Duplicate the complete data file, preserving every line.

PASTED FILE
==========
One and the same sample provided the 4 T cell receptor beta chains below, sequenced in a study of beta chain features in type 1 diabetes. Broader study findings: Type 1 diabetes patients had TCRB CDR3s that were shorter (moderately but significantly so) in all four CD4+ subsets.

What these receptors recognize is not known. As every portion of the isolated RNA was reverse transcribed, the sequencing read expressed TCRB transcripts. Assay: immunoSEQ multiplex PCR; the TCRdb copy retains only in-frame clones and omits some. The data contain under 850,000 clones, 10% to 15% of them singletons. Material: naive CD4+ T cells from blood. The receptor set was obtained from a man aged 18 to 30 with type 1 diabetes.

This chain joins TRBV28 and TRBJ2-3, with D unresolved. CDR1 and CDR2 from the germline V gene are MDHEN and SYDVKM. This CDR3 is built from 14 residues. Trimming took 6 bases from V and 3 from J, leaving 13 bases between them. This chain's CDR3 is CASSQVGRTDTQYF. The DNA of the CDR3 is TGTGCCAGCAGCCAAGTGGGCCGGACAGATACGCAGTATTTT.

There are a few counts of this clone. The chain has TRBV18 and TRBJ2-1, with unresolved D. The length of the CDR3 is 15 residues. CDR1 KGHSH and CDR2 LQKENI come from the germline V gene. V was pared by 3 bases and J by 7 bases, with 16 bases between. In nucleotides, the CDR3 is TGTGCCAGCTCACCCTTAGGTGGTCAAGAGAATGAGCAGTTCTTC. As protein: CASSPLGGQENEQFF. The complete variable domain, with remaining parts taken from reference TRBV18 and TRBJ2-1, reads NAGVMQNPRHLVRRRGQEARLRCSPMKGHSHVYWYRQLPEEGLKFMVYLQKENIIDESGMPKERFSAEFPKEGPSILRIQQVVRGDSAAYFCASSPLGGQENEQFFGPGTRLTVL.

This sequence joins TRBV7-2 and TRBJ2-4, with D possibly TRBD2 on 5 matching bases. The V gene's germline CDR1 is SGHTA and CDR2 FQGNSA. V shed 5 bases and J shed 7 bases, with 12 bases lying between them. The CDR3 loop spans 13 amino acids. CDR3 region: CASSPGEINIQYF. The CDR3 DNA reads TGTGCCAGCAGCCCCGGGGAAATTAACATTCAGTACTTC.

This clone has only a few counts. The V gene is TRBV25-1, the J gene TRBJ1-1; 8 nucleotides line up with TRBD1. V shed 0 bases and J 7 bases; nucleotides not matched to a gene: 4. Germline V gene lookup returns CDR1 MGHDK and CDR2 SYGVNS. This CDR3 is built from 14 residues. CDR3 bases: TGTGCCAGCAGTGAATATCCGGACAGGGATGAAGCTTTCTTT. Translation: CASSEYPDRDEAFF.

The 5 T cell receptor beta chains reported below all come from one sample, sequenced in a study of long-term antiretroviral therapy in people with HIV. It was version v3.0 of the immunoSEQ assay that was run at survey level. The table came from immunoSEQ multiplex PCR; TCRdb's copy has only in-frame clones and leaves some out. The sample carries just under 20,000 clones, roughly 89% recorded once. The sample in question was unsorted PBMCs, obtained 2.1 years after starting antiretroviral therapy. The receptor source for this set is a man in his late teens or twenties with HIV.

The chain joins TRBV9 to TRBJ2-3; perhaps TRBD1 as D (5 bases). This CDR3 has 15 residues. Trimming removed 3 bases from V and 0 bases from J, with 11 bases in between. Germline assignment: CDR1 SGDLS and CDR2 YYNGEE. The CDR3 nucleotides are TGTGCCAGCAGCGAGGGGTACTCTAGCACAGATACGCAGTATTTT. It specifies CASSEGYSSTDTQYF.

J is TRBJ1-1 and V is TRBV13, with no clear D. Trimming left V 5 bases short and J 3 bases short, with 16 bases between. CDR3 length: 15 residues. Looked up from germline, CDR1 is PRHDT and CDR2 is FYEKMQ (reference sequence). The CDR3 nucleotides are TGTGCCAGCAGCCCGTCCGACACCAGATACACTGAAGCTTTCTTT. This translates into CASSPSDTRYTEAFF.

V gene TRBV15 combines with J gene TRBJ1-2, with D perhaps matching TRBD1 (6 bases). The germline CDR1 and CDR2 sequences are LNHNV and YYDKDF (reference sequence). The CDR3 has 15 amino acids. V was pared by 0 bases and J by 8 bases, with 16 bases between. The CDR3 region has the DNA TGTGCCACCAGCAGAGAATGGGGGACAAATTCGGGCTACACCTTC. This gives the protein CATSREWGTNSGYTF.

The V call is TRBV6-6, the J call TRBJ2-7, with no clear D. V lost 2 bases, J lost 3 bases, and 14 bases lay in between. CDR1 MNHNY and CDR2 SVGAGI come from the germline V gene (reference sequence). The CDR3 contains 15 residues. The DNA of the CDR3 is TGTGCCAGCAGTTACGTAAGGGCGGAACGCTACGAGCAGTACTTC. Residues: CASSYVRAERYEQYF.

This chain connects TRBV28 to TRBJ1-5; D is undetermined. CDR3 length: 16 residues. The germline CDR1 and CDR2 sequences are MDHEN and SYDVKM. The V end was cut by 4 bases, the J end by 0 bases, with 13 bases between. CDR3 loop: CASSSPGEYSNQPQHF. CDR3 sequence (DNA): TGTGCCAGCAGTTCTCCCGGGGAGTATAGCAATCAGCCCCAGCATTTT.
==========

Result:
One and the same sample provided the 4 T cell receptor beta chains below, sequenced in a study of beta chain features in type 1 diabetes. Broader study findings: Type 1 diabetes patients had TCRB CDR3s that were shorter (moderately but significantly so) in all four CD4+ subsets.

What these receptors recognize is not known. As every portion of the isolated RNA was reverse transcribed, the sequencing read expressed TCRB transcripts. Assay: immunoSEQ multiplex PCR; the TCRdb copy retains only in-frame clones and omits some. The data contain under 850,000 clones, 10% to 15% of them singletons. Material: naive CD4+ T cells from blood. The receptor set was obtained from a man aged 18 to 30 with type 1 diabetes.

This chain joins TRBV28 and TRBJ2-3, with D unresolved. CDR1 and CDR2 from the germline V gene are MDHEN and SYDVKM. This CDR3 is built from 14 residues. Trimming took 6 bases from V and 3 from J, leaving 13 bases between them. This chain's CDR3 is CASSQVGRTDTQYF. The DNA of the CDR3 is TGTGCCAGCAGCCAAGTGGGCCGGACAGATACGCAGTATTTT.

There are a few counts of this clone. The chain has TRBV18 and TRBJ2-1, with unresolved D. The length of the CDR3 is 15 residues. CDR1 KGHSH and CDR2 LQKENI come from the germline V gene. V was pared by 3 bases and J by 7 bases, with 16 bases between. In nucleotides, the CDR3 is TGTGCCAGCTCACCCTTAGGTGGTCAAGAGAATGAGCAGTTCTTC. As protein: CASSPLGGQENEQFF. The complete variable domain, with remaining parts taken from reference TRBV18 and TRBJ2-1, reads NAGVMQNPRHLVRRRGQEARLRCSPMKGHSHVYWYRQLPEEGLKFMVYLQKENIIDESGMPKERFSAEFPKEGPSILRIQQVVRGDSAAYFCASSPLGGQENEQFFGPGTRLTVL.

This sequence joins TRBV7-2 and TRBJ2-4, with D possibly TRBD2 on 5 matching bases. The V gene's germline CDR1 is SGHTA and CDR2 FQGNSA. V shed 5 bases and J shed 7 bases, with 12 bases lying between them. The CDR3 loop spans 13 amino acids. CDR3 region: CASSPGEINIQYF. The CDR3 DNA reads TGTGCCAGCAGCCCCGGGGAAATTAACATTCAGTACTTC.

This clone has only a few counts. The V gene is TRBV25-1, the J gene TRBJ1-1; 8 nucleotides line up with TRBD1. V shed 0 bases and J 7 bases; nucleotides not matched to a gene: 4. Germline V gene lookup returns CDR1 MGHDK and CDR2 SYGVNS. This CDR3 is built from 14 residues. CDR3 bases: TGTGCCAGCAGTGAATATCCGGACAGGGATGAAGCTTTCTTT. Translation: CASSEYPDRDEAFF.

The 5 T cell receptor beta chains reported below all come from one sample, sequenced in a study of long-term antiretroviral therapy in people with HIV. It was version v3.0 of the immunoSEQ assay that was run at survey level. The table came from immunoSEQ multiplex PCR; TCRdb's copy has only in-frame clones and leaves some out. The sample carries just under 20,000 clones, roughly 89% recorded once. The sample in question was unsorted PBMCs, obtained 2.1 years after starting antiretroviral therapy. The receptor source for this set is a man in his late teens or twenties with HIV.

The chain joins TRBV9 to TRBJ2-3; perhaps TRBD1 as D (5 bases). This CDR3 has 15 residues. Trimming removed 3 bases from V and 0 bases from J, with 11 bases in between. Germline assignment: CDR1 SGDLS and CDR2 YYNGEE. The CDR3 nucleotides are TGTGCCAGCAGCGAGGGGTACTCTAGCACAGATACGCAGTATTTT. It specifies CASSEGYSSTDTQYF.

J is TRBJ1-1 and V is TRBV13, with no clear D. Trimming left V 5 bases short and J 3 bases short, with 16 bases between. CDR3 length: 15 residues. Looked up from germline, CDR1 is PRHDT and CDR2 is FYEKMQ (reference sequence). The CDR3 nucleotides are TGTGCCAGCAGCCCGTCCGACACCAGATACACTGAAGCTTTCTTT. This translates into CASSPSDTRYTEAFF.

V gene TRBV15 combines with J gene TRBJ1-2, with D perhaps matching TRBD1 (6 bases). The germline CDR1 and CDR2 sequences are LNHNV and YYDKDF (reference sequence). The CDR3 has 15 amino acids. V was pared by 0 bases and J by 8 bases, with 16 bases between. The CDR3 region has the DNA TGTGCCACCAGCAGAGAATGGGGGACAAATTCGGGCTACACCTTC. This gives the protein CATSREWGTNSGYTF.

The V call is TRBV6-6, the J call TRBJ2-7, with no clear D. V lost 2 bases, J lost 3 bases, and 14 bases lay in between. CDR1 MNHNY and CDR2 SVGAGI come from the germline V gene (reference sequence). The CDR3 contains 15 residues. The DNA of the CDR3 is TGTGCCAGCAGTTACGTAAGGGCGGAACGCTACGAGCAGTACTTC. Residues: CASSYVRAERYEQYF.

This chain connects TRBV28 to TRBJ1-5; D is undetermined. CDR3 length: 16 residues. The germline CDR1 and CDR2 sequences are MDHEN and SYDVKM. The V end was cut by 4 bases, the J end by 0 bases, with 13 bases between. CDR3 loop: CASSSPGEYSNQPQHF. CDR3 sequence (DNA): TGTGCCAGCAGTTCTCCCGGGGAGTATAGCAATCAGCCCCAGCATTTT.